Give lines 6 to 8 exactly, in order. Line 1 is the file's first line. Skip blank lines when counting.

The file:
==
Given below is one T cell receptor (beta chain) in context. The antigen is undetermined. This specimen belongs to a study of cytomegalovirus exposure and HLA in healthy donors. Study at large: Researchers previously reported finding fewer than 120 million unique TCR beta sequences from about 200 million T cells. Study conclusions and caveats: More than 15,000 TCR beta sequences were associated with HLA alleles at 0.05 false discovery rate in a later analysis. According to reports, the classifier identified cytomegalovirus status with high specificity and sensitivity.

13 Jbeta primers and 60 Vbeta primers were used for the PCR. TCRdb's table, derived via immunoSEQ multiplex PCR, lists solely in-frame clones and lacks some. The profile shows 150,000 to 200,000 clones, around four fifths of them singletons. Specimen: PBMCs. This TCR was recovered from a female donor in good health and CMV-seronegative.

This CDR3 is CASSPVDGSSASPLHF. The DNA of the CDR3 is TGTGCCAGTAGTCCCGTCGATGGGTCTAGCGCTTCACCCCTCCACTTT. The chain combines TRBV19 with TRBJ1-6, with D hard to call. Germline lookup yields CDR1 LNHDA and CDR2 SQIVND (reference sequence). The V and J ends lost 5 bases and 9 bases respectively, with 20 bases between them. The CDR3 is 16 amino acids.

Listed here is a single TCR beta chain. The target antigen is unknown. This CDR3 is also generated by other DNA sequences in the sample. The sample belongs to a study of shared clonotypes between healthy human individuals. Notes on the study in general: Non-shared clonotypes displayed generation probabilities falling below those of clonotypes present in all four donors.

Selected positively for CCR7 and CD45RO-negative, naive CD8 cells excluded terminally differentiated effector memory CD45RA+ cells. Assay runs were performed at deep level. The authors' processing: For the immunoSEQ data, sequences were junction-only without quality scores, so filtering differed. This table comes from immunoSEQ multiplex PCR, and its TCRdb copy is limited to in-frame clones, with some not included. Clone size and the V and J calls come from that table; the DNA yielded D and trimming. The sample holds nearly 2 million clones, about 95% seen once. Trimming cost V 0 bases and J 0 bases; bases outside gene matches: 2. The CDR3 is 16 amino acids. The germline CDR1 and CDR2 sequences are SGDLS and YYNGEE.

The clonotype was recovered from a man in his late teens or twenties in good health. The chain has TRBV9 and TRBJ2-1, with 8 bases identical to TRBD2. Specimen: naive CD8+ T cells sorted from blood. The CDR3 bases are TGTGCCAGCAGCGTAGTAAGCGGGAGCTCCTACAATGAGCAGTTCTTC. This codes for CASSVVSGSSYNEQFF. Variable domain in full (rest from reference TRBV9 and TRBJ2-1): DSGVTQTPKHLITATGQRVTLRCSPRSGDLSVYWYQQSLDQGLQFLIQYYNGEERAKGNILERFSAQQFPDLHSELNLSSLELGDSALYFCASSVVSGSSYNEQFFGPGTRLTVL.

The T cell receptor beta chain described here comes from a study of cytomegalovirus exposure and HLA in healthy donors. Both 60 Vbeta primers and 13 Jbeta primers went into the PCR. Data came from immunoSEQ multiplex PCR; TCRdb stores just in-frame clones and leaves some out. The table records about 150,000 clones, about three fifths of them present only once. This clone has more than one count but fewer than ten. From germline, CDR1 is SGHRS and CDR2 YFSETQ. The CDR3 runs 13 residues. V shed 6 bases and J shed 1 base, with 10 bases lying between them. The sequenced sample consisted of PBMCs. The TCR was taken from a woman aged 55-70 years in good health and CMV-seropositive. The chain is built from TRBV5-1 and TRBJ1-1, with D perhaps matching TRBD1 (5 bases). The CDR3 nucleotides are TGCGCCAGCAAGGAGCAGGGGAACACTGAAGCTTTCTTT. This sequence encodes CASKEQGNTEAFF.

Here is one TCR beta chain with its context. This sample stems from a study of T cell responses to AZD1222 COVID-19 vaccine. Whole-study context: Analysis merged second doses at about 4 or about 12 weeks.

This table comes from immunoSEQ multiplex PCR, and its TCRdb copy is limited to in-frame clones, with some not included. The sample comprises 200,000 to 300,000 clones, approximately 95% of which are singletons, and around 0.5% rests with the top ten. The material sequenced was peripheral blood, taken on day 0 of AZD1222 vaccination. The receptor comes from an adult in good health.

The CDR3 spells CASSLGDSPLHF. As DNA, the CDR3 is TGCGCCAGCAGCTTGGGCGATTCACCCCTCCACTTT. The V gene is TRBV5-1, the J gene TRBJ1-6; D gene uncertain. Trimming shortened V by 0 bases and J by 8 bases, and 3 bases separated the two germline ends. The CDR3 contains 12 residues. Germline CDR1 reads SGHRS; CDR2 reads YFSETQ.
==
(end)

The clonotype was recovered from a man in his late teens or twenties in good health. The chain has TRBV9 and TRBJ2-1, with 8 bases identical to TRBD2. Specimen: naive CD8+ T cells sorted from blood. The CDR3 bases are TGTGCCAGCAGCGTAGTAAGCGGGAGCTCCTACAATGAGCAGTTCTTC. This codes for CASSVVSGSSYNEQFF. Variable domain in full (rest from reference TRBV9 and TRBJ2-1): DSGVTQTPKHLITATGQRVTLRCSPRSGDLSVYWYQQSLDQGLQFLIQYYNGEERAKGNILERFSAQQFPDLHSELNLSSLELGDSALYFCASSVVSGSSYNEQFFGPGTRLTVL.

The T cell receptor beta chain described here comes from a study of cytomegalovirus exposure and HLA in healthy donors. Both 60 Vbeta primers and 13 Jbeta primers went into the PCR. Data came from immunoSEQ multiplex PCR; TCRdb stores just in-frame clones and leaves some out. The table records about 150,000 clones, about three fifths of them present only once. This clone has more than one count but fewer than ten. From germline, CDR1 is SGHRS and CDR2 YFSETQ. The CDR3 runs 13 residues. V shed 6 bases and J shed 1 base, with 10 bases lying between them. The sequenced sample consisted of PBMCs. The TCR was taken from a woman aged 55-70 years in good health and CMV-seropositive. The chain is built from TRBV5-1 and TRBJ1-1, with D perhaps matching TRBD1 (5 bases). The CDR3 nucleotides are TGCGCCAGCAAGGAGCAGGGGAACACTGAAGCTTTCTTT. This sequence encodes CASKEQGNTEAFF.

Here is one TCR beta chain with its context. This sample stems from a study of T cell responses to AZD1222 COVID-19 vaccine. Whole-study context: Analysis merged second doses at about 4 or about 12 weeks.